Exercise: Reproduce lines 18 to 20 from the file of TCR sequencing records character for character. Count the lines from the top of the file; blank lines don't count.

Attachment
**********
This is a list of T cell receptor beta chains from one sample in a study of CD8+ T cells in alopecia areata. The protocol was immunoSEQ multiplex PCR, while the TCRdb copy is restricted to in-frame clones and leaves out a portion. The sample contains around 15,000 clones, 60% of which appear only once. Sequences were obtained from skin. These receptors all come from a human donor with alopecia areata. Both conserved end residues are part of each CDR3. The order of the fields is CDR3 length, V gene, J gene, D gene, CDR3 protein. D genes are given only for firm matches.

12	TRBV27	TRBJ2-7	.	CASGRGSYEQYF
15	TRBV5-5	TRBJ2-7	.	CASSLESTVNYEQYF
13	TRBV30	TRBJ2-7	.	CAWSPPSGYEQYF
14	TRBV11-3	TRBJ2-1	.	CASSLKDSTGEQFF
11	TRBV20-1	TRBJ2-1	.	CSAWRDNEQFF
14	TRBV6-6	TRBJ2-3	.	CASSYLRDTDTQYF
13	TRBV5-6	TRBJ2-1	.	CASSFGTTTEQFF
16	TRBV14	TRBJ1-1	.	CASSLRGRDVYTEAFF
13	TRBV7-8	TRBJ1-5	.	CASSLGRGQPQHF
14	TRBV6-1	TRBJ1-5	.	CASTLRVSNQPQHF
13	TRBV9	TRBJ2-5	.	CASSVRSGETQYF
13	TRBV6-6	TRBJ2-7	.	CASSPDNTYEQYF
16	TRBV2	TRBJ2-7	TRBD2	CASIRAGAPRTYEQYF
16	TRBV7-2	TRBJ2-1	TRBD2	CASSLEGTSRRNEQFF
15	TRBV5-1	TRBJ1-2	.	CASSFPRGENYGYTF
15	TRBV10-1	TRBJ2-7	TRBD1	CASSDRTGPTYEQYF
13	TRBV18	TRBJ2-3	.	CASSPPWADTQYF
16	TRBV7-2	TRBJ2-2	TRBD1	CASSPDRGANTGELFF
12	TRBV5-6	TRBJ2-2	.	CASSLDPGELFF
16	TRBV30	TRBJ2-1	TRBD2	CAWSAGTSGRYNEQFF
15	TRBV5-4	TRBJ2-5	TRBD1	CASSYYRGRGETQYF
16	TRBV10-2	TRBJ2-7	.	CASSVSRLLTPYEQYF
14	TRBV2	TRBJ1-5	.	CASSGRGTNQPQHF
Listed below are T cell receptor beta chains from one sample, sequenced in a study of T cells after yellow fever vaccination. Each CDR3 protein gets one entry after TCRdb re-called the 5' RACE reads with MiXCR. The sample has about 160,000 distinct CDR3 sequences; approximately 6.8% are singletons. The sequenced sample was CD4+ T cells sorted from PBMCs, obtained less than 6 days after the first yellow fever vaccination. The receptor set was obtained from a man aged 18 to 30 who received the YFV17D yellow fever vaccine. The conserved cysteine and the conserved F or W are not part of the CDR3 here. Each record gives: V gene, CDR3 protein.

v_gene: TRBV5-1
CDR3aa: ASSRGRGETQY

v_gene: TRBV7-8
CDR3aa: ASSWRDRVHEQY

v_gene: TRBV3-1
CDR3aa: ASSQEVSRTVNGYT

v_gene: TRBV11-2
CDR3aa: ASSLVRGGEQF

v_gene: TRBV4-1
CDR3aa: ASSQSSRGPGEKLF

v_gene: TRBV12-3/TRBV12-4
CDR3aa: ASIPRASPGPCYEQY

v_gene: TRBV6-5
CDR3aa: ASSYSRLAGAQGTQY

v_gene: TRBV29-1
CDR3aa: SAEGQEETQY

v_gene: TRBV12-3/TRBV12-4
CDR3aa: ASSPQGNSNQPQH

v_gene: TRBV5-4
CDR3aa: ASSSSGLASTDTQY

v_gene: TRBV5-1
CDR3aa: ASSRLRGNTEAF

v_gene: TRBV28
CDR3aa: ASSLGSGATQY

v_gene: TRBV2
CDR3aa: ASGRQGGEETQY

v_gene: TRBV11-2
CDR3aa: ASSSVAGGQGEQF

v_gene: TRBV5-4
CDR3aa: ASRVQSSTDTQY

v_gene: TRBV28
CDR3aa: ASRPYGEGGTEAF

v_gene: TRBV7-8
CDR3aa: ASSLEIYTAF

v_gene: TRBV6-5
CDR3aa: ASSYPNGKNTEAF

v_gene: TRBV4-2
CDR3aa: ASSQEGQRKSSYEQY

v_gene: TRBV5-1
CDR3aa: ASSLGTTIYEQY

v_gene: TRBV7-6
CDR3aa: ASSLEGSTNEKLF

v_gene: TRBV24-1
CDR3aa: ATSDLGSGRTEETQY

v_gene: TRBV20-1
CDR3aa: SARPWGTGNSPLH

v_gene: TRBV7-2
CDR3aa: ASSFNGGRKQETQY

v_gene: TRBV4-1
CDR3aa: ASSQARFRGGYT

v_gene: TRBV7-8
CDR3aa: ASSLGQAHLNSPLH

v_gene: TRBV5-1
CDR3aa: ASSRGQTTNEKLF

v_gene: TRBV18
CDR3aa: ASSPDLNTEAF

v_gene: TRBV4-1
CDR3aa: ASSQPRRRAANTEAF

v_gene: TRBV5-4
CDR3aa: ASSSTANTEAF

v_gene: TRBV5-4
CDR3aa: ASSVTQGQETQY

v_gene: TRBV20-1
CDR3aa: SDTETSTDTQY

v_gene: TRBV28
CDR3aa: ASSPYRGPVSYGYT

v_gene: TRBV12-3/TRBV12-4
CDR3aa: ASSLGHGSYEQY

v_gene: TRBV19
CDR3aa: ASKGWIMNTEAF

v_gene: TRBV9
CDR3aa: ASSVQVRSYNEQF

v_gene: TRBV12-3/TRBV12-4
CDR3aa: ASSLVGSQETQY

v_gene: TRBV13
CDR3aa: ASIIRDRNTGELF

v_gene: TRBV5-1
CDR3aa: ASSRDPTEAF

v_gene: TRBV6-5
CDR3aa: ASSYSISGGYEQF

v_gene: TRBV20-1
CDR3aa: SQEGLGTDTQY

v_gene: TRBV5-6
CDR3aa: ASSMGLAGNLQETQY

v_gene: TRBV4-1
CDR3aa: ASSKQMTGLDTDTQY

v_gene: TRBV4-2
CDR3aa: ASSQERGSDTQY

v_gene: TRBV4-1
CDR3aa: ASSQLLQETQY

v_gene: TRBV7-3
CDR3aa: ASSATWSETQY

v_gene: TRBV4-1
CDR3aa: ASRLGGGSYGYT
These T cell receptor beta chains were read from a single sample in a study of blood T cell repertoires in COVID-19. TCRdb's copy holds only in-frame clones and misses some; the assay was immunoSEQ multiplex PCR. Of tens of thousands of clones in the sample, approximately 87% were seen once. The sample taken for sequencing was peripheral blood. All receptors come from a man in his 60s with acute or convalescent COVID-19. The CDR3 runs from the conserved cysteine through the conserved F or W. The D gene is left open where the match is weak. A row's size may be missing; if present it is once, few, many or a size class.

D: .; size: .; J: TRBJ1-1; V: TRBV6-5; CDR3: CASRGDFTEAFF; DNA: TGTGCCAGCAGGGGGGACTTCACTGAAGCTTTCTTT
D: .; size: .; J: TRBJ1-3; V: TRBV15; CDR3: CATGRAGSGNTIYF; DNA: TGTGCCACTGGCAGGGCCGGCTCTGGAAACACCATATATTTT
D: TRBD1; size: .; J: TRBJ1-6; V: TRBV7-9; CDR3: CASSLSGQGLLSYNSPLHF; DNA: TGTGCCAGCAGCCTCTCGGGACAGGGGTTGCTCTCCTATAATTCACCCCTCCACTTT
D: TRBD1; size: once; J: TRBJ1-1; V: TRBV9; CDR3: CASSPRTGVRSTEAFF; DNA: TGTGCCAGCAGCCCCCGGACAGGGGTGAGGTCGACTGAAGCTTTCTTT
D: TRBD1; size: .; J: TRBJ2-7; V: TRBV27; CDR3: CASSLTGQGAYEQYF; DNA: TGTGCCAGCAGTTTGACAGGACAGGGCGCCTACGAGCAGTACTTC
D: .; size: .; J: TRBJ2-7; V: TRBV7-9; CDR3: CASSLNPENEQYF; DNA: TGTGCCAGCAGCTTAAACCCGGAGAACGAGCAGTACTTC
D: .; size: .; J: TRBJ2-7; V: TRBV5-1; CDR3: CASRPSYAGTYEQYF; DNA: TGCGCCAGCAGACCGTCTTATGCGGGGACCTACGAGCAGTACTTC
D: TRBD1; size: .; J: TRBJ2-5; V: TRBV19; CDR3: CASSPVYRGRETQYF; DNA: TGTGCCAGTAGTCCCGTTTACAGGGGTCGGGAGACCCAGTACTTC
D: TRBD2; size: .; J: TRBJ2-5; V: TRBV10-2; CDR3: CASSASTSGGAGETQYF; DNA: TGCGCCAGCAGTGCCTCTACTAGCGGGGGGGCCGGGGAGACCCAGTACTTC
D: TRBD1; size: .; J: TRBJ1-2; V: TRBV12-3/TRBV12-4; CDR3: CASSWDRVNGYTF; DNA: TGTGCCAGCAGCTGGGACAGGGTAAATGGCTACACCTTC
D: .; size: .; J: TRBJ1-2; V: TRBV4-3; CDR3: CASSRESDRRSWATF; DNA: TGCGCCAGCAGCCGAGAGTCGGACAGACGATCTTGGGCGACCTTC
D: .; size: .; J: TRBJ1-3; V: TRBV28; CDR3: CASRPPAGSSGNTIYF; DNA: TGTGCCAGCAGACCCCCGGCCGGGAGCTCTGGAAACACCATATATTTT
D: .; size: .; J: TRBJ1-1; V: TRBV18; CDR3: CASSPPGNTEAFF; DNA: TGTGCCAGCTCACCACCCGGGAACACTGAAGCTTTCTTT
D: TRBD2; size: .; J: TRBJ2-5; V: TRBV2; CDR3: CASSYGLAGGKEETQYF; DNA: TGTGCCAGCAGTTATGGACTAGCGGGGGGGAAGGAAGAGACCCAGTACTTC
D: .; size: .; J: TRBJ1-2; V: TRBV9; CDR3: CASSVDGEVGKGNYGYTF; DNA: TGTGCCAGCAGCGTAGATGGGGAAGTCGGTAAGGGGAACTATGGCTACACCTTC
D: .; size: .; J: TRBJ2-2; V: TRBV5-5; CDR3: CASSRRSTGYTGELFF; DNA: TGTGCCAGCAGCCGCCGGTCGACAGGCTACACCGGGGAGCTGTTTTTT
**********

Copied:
13	TRBV18	TRBJ2-3	.	CASSPPWADTQYF
16	TRBV7-2	TRBJ2-2	TRBD1	CASSPDRGANTGELFF
12	TRBV5-6	TRBJ2-2	.	CASSLDPGELFF